Patent application title: BICYCLE CARRIER
Duncan Robins (Mckinleyville, CA, US)
Joseph J. Settlemayer (Fieldbrook, CA, US)
Scott R. Allen (Fieldbrook, CA, US)
YAKIMA INNOVATION DEVELOPMENT CORPORATION
IPC8 Class: AB60R910FI
Class name: Carrier attached to the front or rear end of vehicle movable carrier or carrier portion pivotable
Publication date: 2014-08-07
Patent application number: 20140217141
A bicycle rack for carrying a bicycle adjacent the rear of a vehicle. The
bicycle rack includes an adjustable frame assembly having a first frame
member attached to a housing and a second frame member attached to a
connecting member. The connecting member is rotationally coupled to the
housing to allow relative pivotal movement between the first and second
frame members. A locking member is disposed within the housing and
selectively movable between a first position, in which the locking member
engages the connecting member to impede relative rotational movement
between the connecting member and the housing, and a second position, in
which the locking member is disengaged from the connecting member to
allow relative rotational movement between the connecting member and the
housing. At least one support arm is coupled to the housing and
configured for sliding and pivotal movement between a stowed position and
an extended position in which the arm engages the housing to support a
bicycle adjacent the vehicle. A mounting assembly is positionable on the
support arm to hold the bicycle in place during travel.
1. A bicycle rack for carrying a bicycle on a vehicle wherein the bicycle
has a top tube, a down tube and a seat tube, comprising a frame
attachable to the rear of the vehicle and configured to support the
bicycle adjacent the vehicle, first and second parallel arms extending
from the frame, a first saddle mount mounted on the first arm and a
second saddle mount mounted on the second arm, the saddle mounts being
positioned on the respective arms at points defining a line generally
perpendicular to the arms for cooperatively holding a top tube of a
bicycle, each of the saddle mounts having a collar for receiving the arm
and a trough for supporting the top tube of the bicycle, the trough
having first and second opposing sides, and an inner surface, the inner
surface having a first curve in a plane perpendicular to the arm, and a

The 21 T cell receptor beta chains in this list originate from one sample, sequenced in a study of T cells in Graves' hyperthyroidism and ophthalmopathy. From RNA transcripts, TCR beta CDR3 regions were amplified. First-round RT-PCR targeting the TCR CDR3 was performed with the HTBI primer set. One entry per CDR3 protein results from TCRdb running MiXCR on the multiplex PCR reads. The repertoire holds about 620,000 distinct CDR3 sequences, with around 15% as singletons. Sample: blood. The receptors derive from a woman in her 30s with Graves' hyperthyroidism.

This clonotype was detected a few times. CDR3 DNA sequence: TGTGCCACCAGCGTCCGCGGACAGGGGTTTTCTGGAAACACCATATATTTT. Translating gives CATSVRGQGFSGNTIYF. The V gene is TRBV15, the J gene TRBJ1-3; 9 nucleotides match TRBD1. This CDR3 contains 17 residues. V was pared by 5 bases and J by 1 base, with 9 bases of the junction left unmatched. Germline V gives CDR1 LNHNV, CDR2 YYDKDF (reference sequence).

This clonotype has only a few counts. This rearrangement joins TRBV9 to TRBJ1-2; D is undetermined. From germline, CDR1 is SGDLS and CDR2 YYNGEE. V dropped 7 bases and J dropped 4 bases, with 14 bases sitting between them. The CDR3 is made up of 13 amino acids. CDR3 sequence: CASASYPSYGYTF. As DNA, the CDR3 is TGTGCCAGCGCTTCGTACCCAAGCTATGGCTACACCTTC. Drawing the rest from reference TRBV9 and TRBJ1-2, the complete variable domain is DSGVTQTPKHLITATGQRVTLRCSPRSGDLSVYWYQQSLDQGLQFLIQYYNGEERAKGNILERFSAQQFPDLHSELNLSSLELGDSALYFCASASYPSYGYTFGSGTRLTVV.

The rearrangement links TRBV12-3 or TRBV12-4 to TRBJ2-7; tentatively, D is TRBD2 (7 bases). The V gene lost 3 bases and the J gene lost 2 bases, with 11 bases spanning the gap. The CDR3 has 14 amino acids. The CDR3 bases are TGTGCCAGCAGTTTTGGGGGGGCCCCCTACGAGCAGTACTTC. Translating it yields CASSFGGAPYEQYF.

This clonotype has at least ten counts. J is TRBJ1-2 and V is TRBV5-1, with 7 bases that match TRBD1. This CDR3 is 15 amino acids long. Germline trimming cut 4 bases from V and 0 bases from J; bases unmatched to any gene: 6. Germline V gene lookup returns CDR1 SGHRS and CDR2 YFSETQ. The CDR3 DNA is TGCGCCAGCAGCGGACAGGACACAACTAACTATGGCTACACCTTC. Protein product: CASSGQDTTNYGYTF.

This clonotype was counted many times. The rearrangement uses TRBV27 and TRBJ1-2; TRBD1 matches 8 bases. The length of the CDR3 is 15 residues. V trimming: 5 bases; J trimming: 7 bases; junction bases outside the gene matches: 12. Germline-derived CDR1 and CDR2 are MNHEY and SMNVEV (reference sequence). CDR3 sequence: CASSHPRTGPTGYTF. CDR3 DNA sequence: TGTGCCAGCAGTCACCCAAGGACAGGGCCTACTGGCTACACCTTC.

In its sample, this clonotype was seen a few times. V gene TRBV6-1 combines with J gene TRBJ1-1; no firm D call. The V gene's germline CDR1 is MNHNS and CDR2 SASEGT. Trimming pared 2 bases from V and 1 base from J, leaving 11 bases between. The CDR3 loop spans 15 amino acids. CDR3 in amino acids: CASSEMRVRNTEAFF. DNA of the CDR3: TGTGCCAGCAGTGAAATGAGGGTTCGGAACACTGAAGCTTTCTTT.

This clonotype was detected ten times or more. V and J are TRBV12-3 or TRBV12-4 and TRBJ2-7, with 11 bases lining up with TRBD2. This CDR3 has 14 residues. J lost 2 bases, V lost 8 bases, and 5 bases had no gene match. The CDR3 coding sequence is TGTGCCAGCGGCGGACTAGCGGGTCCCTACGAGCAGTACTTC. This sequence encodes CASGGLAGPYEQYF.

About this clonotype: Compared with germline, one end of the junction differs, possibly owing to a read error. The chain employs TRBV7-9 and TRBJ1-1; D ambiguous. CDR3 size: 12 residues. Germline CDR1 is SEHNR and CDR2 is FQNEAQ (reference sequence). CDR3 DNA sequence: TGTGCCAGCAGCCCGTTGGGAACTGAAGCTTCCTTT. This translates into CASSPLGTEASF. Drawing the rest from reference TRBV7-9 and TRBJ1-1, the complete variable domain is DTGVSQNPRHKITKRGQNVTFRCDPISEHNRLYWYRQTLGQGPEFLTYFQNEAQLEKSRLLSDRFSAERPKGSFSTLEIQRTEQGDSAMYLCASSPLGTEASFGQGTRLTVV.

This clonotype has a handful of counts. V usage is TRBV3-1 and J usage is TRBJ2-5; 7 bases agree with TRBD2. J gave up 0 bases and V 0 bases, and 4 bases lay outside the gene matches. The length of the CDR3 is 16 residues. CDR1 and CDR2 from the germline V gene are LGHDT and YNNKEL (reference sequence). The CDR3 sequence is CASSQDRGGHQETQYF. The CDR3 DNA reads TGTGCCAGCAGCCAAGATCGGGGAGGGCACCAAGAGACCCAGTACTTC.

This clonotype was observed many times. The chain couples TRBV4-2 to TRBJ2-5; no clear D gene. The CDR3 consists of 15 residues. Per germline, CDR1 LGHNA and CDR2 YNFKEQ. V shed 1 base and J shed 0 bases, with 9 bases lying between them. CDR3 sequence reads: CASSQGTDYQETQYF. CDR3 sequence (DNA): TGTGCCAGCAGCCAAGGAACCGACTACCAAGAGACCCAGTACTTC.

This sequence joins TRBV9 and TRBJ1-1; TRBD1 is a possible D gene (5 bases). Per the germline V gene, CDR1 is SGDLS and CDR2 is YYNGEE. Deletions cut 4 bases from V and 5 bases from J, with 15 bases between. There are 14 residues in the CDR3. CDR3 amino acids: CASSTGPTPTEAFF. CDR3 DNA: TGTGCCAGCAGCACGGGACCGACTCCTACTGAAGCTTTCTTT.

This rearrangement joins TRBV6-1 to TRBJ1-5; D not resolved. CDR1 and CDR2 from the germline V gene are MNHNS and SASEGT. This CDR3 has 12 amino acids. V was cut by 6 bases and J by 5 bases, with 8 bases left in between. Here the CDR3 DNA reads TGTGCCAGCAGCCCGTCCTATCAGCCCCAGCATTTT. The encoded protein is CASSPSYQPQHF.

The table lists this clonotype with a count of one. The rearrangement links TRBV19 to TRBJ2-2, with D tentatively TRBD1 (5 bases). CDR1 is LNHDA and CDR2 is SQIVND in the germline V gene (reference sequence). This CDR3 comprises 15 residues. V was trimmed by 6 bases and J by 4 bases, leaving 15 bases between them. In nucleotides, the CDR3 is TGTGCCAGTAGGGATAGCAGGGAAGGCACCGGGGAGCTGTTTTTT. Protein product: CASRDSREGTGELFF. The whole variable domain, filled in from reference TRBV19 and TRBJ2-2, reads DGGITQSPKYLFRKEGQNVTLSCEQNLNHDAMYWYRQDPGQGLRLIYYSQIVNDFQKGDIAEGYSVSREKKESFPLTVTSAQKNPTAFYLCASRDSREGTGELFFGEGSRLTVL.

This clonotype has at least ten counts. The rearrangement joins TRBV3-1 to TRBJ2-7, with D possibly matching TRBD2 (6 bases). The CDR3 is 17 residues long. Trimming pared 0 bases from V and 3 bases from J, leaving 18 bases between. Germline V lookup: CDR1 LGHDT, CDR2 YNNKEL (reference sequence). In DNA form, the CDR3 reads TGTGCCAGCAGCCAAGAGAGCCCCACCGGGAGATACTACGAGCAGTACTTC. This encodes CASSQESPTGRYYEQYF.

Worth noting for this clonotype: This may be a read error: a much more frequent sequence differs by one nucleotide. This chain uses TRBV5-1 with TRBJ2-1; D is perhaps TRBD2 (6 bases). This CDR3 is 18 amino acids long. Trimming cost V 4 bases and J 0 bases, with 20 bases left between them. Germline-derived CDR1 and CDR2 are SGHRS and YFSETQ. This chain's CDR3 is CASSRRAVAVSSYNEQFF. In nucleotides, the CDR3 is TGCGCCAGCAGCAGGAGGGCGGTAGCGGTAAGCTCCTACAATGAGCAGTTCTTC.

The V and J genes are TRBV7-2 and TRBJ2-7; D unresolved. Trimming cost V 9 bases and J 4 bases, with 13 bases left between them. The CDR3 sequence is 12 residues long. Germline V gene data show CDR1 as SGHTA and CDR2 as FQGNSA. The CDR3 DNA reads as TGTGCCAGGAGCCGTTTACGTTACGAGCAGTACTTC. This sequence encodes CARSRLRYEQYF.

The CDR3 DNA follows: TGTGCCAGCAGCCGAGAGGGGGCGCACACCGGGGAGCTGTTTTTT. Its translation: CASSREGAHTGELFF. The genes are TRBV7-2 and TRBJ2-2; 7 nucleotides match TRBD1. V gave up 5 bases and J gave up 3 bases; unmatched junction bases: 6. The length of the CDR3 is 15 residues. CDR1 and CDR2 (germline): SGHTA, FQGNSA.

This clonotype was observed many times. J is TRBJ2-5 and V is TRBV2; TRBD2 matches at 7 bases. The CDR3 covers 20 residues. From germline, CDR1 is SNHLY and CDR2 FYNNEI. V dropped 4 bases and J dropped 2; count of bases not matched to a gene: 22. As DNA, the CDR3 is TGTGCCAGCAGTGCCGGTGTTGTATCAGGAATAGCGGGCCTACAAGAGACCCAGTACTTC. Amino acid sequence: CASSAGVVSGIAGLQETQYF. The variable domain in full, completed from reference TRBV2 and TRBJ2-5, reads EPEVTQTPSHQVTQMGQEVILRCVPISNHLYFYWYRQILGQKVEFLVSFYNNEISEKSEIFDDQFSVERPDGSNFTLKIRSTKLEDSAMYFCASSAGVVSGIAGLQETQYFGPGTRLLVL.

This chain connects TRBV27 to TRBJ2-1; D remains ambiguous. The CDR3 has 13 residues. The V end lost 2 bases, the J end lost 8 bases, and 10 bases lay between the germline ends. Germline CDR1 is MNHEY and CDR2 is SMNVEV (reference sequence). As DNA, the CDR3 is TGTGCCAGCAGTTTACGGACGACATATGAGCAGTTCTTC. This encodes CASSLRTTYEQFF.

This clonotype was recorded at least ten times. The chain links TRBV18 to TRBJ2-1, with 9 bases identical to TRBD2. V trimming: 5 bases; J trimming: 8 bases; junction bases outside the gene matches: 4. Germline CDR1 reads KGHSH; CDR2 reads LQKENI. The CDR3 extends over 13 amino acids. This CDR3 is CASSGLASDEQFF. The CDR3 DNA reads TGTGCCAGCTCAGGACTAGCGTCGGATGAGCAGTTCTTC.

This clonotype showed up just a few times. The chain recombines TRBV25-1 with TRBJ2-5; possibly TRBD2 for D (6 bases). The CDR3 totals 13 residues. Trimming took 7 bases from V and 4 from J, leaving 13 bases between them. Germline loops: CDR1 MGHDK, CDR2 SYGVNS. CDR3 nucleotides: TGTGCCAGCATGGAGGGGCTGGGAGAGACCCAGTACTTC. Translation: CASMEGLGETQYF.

second curve in a plane parallel to the arm, the first curve of the inner
surface of the saddle mount having a radius of curvature corresponding to
a circle having a center below the center of the arm, a stabilizer
descending from an arm adjacent at least one of the saddle mounts, the
stabilizer having a planar face and a curved recess in the face
configured to conform to a bicycle down tube, and being permitted to
rotate independently relative to the saddle mount to accommodate
different angles between a top tube and a down tube or a seat tube, the
stabilizer including a strap for securing the stabilizer to a down tube
or a seat tube of a bicycle.
2. The rack of claim 1, further comprising at least one strap anchored to the first side of the trough, the strap being configured for selective attachment to the second side of the trough, wherein the trough and the strap together are configured to bind and encircle the circumference of a top tube of the bicycle.
3. The rack of claim 1, wherein the stabilizer has two cylindrical collars configured to engage the arm on opposite sides of the collar of the saddle mount.
4. The rack of claim 1, wherein the trough on the saddle mount is elongate.
5. The rack of claim 1, wherein the trough has an elongate parabolic shape.
6. The rack of claim 2, wherein the at least one strap on the saddle mount has an end that is permanently connected to the first side of the trough, a fastener being provided on the second side of the trough so that the strap can be selectively coupled to the fastener to retain securely the top tube of the bicycle in the trough.
7. The rack of claim 1, wherein only one of the first and second saddle mounts has an adjacent stabilizer.
8. The rack of claim 1, wherein the trough of each saddle mount does not extend around the circumference of the collar.
9. A bicycle rack for carrying a bicycle on a vehicle wherein the bicycle has a top tube, a down tube and a seat tube, comprising a frame attachable to the rear of the vehicle and configured to support the bicycle adjacent the vehicle, at least one arm extending from the frame, a collar for receiving the arm, the collar having a top side and a bottom side, a saddle portion fixed on the top side of the collar, and not extending around the bottom side of the collar, a stabilizer having a proximal end and a distal end, the proximal end of the stabilizer being pivotally mounted adjacent the bottom side of the collar, the distal end of the stabilizer having a channel for engaging a down tube or a seat tube of the bicycle, the stabilizer being permitted to pivot in a plane perpendicular to the arm while the saddle portion is maintained in a fixed position relative to the arm, the stabilizer including a strap for securing the stabilizer around the down tube or a seat tube of a bicycle.
10. The rack of claim 9, wherein each of the saddle portion and the stabilizer pivot around the arm.